McCain, who exists in a shell of his reputation as a Maverick, went behind Sen. Barack Obama's back and before the media to announce that he's prepared to suspend his campaign, and recommend that Friday's debate in Mississippi be delayed, until Congress can work out a solution to the Bush administration's proposed mega-billion recuse/bailout of Wall Street.
He also said in his opinion there was no consensus to suggest that it a solution will be reached by the end of this week, but even the Bush administration is not exactly in agreement with McCain. That suggests that McCain's still out of touch; he's also placed himself on a political island without much chance for rescue.
Those who support McCain have already lined up, and will line up during this media cycle, to say that he's being just what he is: a man who's willing to work across party affiliation in the best interest of this country. They might also hail him as being the Maverick that his reputation once preceded by taking another bold risk.
I perceive this to be another McCain political ploy reminiscent of his selecting Sarah Palin as his running mate. This time, though, Obama called his bluff.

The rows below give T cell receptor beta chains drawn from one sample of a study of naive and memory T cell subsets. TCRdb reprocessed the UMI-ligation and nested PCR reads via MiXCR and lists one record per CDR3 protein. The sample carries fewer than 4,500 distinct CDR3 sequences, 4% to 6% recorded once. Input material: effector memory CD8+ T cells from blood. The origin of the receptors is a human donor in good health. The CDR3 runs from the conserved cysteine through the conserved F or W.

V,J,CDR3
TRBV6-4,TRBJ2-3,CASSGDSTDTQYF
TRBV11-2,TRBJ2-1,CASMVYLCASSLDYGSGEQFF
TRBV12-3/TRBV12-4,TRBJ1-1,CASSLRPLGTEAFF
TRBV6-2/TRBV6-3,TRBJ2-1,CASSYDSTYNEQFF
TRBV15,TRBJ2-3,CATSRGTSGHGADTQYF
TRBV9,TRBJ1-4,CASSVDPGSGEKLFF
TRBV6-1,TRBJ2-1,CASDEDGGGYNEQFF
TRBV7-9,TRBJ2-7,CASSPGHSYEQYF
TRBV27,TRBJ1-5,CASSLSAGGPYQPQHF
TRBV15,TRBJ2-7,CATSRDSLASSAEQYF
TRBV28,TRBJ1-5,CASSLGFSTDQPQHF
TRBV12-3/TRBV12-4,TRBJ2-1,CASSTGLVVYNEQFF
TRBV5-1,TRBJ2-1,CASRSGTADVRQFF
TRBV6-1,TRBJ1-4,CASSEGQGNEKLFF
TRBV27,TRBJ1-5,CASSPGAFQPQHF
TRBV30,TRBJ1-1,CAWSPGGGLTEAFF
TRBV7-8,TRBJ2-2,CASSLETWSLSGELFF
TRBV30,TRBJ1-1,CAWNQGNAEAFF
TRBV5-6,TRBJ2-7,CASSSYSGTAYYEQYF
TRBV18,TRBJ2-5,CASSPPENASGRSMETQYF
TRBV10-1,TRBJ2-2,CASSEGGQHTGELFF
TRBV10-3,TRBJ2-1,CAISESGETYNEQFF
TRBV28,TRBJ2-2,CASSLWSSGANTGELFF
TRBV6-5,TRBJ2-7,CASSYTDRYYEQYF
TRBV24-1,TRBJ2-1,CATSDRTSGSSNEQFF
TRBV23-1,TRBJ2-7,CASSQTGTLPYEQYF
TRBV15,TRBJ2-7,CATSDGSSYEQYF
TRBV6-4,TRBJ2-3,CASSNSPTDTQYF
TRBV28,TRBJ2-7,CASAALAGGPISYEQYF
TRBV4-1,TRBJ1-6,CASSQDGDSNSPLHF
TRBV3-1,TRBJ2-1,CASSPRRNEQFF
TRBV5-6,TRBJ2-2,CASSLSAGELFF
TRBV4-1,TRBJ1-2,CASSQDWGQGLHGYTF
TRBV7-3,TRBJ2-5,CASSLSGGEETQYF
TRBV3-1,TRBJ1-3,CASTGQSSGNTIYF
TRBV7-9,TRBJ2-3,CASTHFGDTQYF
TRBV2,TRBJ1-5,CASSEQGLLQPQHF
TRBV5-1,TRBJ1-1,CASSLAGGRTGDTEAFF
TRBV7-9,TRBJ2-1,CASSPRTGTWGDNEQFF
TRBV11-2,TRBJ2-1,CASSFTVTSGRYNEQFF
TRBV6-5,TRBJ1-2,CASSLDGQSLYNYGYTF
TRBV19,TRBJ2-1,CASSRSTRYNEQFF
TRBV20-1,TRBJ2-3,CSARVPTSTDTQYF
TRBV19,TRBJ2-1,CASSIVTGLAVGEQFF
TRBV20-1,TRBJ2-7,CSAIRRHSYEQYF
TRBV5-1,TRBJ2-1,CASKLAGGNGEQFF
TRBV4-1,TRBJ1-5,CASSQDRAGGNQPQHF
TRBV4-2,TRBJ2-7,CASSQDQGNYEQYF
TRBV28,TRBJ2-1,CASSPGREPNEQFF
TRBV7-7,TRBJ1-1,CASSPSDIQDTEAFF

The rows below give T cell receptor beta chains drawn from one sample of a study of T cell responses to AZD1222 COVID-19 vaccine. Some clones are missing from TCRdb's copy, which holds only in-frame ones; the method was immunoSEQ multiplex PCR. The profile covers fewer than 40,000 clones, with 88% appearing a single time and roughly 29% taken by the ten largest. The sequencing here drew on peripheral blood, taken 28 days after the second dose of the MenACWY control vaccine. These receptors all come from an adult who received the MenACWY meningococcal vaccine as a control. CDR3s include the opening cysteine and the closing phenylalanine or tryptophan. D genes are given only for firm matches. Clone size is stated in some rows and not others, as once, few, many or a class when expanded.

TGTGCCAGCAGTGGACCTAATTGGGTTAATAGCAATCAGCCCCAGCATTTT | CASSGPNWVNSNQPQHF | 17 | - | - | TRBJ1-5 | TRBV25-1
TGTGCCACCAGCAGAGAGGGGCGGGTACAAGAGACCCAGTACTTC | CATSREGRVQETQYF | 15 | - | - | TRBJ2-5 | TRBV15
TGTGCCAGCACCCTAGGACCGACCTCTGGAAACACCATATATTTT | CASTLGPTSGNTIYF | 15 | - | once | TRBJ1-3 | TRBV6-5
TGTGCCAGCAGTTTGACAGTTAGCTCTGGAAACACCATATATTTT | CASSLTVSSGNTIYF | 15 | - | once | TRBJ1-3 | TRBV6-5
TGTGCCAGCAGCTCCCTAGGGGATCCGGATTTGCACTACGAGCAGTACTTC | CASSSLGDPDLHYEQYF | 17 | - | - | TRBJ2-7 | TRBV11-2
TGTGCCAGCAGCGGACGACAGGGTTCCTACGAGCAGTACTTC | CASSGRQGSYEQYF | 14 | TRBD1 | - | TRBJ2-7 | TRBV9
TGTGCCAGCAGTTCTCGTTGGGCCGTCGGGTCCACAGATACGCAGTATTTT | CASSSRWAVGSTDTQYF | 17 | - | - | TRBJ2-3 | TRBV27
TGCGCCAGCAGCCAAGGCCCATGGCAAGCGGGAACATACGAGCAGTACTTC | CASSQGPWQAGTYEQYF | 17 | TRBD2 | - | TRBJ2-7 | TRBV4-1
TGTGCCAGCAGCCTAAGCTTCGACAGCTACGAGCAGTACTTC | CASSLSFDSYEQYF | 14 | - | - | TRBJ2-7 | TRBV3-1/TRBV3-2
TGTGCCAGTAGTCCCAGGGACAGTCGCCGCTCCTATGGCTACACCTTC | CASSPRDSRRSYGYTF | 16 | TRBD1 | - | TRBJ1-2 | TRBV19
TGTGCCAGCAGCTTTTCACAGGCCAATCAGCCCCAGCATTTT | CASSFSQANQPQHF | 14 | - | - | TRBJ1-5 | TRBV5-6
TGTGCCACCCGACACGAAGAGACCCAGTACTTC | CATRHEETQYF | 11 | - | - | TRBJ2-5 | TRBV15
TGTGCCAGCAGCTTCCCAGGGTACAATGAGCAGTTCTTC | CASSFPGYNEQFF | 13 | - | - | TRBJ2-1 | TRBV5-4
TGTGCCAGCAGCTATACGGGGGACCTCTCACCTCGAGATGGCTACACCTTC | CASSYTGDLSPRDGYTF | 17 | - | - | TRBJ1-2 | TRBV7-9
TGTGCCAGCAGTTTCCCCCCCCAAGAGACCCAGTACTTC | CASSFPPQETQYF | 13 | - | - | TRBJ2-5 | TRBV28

First, Obama detailed the chronology of what transpired today, noting that he contacted McCain and his handlers to issue a joint statement that might address the proposed rescue/bailout legislation reflective of the best interests of American voters. He went on to say McCain did not respond to his offer for six hours.
When they did speak, according to Obama, McCain went as far as to suggest that both suspend their campaigns until the legislation is passed and delay having the first of three presidential debates. Obama said they should still work on the joint statement. It was not long afterward that McCain went before media went with his statement. Obama said there must have been some miscommunication.
Just like it was after Obama challenged his political manhood at the Democratic Party's convention in Denver, McCain pulled another political stunt with hopes of swaying voter's opinion. Recent polls had already suggested that McCain's been losing ground to Obama since this acute downward turn in the economy.
My question is this the kind of person America wants to elect as president? A person who can only resort to cheap political tricks? Or does America wants to elect a person who has been in touch with the issues, suggesting also that he can handle multiple issues just as the winner in next month's election will have to do starting on Jan. 20, 2009?
A test to an individual's character as a leader is his or her ability to handle many things at one time. It's in those situations that we find out whether true leaders emerge or falter. I suspect today we saw how one's character might play out should he be elected.
Posted By Sam B. Redd to Straight From The Maverick at 9/24/2008 05:59:00 PM